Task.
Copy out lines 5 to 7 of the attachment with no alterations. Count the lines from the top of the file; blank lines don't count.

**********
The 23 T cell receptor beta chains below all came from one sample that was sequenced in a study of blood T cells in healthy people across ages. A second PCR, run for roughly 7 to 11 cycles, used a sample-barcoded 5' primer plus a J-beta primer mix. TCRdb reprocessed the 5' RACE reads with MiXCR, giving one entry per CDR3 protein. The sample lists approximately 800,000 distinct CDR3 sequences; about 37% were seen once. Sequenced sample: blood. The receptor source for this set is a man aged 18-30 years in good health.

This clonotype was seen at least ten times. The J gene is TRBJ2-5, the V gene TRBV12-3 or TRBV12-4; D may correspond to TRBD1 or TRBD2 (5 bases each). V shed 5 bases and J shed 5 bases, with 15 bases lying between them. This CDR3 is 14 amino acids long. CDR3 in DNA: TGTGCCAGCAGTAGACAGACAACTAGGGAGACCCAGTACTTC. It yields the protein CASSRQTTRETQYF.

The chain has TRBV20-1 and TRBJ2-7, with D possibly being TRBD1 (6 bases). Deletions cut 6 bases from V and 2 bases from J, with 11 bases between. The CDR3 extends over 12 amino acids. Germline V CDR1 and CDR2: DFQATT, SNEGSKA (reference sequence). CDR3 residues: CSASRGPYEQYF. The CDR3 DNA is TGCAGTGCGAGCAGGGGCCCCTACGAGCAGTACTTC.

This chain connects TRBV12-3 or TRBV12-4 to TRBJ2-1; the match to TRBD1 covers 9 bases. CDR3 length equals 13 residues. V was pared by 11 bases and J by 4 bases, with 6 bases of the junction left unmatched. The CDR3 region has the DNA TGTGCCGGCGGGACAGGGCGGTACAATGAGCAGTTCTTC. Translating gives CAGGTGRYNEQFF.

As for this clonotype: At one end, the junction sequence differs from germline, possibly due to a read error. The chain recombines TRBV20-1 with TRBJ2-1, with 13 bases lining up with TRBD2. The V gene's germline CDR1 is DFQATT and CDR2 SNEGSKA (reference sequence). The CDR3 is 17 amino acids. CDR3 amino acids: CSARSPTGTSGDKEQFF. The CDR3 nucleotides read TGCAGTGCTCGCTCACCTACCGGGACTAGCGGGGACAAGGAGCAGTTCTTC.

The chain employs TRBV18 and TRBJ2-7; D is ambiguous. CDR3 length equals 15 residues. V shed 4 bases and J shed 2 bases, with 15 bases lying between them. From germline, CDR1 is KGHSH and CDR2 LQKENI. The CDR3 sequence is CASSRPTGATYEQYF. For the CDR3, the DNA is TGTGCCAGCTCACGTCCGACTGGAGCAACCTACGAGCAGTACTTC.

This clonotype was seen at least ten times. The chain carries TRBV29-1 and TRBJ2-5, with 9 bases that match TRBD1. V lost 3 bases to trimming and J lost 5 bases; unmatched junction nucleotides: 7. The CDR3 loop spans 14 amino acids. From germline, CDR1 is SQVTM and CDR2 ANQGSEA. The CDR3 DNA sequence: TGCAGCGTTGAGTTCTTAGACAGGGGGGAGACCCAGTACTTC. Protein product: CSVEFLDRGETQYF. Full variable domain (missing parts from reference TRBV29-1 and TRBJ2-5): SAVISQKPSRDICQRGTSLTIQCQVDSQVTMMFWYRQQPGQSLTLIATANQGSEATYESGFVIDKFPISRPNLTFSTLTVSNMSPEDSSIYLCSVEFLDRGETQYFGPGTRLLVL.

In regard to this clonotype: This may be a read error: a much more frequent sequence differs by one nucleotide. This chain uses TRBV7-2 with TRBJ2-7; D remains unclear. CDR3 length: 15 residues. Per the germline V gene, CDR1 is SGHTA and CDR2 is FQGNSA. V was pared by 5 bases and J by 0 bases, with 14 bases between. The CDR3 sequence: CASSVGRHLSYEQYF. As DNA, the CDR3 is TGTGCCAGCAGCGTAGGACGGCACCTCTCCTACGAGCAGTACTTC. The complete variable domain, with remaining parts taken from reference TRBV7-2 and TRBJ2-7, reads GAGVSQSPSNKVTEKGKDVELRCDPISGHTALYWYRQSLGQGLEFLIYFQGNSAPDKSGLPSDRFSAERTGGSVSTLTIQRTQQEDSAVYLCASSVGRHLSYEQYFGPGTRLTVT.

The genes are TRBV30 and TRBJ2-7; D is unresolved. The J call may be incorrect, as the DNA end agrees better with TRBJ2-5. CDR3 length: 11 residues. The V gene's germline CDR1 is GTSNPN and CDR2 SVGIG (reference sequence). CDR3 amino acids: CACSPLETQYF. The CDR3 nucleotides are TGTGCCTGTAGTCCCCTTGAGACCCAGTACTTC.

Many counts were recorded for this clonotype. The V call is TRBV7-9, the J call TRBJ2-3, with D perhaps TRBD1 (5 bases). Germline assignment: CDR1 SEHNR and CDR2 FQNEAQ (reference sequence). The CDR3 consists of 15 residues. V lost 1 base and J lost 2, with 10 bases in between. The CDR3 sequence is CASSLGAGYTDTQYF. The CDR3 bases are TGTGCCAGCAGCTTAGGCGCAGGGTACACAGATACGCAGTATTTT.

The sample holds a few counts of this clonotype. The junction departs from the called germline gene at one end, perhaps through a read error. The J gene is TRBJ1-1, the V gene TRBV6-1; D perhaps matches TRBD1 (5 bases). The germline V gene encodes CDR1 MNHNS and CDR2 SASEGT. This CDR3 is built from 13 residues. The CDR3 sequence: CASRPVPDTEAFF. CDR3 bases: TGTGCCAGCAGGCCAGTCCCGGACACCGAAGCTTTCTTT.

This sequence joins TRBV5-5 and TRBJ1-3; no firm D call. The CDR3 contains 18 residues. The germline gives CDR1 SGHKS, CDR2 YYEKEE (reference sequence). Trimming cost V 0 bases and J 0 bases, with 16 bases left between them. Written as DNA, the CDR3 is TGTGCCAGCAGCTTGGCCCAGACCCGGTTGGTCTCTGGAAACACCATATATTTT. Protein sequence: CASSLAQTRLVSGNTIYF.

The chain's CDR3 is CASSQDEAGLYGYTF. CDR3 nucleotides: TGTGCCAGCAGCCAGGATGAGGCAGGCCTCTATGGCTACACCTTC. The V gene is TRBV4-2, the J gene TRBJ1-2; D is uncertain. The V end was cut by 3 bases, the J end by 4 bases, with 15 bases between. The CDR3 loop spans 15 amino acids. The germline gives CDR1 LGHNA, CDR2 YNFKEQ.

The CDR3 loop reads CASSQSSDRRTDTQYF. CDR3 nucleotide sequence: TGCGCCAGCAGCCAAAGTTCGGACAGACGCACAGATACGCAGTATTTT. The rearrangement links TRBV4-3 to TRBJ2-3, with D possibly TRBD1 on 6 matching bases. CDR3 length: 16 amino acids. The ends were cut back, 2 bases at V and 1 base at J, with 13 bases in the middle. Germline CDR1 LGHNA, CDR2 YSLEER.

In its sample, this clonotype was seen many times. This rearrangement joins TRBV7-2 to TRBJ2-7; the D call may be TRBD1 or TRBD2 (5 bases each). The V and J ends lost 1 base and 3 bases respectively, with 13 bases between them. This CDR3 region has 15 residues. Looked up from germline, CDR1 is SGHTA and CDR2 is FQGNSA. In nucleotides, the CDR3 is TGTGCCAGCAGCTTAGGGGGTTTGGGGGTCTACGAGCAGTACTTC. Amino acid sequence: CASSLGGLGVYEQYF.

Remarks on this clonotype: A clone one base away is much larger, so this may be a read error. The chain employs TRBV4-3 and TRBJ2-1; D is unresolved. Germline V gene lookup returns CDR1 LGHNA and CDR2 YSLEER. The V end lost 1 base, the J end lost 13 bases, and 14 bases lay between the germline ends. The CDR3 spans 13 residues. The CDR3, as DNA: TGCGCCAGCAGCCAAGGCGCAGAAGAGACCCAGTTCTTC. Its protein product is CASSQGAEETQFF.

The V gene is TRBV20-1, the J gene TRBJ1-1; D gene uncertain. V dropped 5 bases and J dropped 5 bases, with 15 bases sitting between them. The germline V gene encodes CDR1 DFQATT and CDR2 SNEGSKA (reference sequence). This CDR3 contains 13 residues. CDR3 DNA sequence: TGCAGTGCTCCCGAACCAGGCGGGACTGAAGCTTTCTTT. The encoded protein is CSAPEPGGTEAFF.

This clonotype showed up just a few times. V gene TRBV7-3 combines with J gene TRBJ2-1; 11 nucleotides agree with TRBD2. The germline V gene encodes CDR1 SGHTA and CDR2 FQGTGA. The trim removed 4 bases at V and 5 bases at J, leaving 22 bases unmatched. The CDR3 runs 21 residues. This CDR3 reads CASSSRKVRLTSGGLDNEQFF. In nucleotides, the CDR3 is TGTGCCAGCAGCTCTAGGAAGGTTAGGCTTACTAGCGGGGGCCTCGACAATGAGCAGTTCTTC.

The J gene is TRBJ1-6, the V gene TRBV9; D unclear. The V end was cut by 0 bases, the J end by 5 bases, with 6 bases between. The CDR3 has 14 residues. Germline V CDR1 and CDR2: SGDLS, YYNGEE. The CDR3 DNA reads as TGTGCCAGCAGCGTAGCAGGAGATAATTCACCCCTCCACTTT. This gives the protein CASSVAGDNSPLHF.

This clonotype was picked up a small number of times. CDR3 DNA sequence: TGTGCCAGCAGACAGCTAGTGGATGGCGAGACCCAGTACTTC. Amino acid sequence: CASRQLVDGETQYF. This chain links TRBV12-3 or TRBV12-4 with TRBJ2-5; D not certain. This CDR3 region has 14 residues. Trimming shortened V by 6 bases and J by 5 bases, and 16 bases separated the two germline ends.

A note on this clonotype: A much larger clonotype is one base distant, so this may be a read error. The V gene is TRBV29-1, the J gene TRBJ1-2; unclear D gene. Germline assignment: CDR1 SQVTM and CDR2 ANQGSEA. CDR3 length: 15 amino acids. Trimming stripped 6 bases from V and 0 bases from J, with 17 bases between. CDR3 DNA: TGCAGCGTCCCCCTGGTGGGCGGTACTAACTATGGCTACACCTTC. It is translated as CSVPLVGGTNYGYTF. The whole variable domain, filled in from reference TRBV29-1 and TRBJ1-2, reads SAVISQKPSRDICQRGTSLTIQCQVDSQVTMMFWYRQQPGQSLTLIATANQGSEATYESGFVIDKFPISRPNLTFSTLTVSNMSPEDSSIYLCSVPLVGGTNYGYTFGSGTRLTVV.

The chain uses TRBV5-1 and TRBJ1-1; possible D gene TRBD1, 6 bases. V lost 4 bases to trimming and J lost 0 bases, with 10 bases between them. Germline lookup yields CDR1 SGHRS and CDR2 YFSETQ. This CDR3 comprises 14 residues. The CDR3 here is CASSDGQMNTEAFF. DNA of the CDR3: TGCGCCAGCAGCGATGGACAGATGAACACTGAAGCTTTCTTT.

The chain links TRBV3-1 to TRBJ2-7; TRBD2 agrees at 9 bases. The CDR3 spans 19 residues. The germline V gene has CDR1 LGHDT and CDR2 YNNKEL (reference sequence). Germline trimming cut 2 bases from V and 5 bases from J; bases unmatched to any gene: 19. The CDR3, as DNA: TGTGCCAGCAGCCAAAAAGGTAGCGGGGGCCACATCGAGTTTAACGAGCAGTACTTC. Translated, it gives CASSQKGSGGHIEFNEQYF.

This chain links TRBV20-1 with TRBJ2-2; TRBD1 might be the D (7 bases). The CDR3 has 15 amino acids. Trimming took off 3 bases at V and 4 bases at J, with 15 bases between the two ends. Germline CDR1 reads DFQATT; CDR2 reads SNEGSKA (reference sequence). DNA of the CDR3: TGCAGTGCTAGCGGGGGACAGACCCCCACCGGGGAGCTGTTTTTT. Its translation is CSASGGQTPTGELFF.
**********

As for this clonotype: At one end, the junction sequence differs from germline, possibly due to a read error. The chain recombines TRBV20-1 with TRBJ2-1, with 13 bases lining up with TRBD2. The V gene's germline CDR1 is DFQATT and CDR2 SNEGSKA (reference sequence). The CDR3 is 17 amino acids. CDR3 amino acids: CSARSPTGTSGDKEQFF. The CDR3 nucleotides read TGCAGTGCTCGCTCACCTACCGGGACTAGCGGGGACAAGGAGCAGTTCTTC.

The chain employs TRBV18 and TRBJ2-7; D is ambiguous. CDR3 length equals 15 residues. V shed 4 bases and J shed 2 bases, with 15 bases lying between them. From germline, CDR1 is KGHSH and CDR2 LQKENI. The CDR3 sequence is CASSRPTGATYEQYF. For the CDR3, the DNA is TGTGCCAGCTCACGTCCGACTGGAGCAACCTACGAGCAGTACTTC.

This clonotype was seen at least ten times. The chain carries TRBV29-1 and TRBJ2-5, with 9 bases that match TRBD1. V lost 3 bases to trimming and J lost 5 bases; unmatched junction nucleotides: 7. The CDR3 loop spans 14 amino acids. From germline, CDR1 is SQVTM and CDR2 ANQGSEA. The CDR3 DNA sequence: TGCAGCGTTGAGTTCTTAGACAGGGGGGAGACCCAGTACTTC. Protein product: CSVEFLDRGETQYF. Full variable domain (missing parts from reference TRBV29-1 and TRBJ2-5): SAVISQKPSRDICQRGTSLTIQCQVDSQVTMMFWYRQQPGQSLTLIATANQGSEATYESGFVIDKFPISRPNLTFSTLTVSNMSPEDSSIYLCSVEFLDRGETQYFGPGTRLLVL.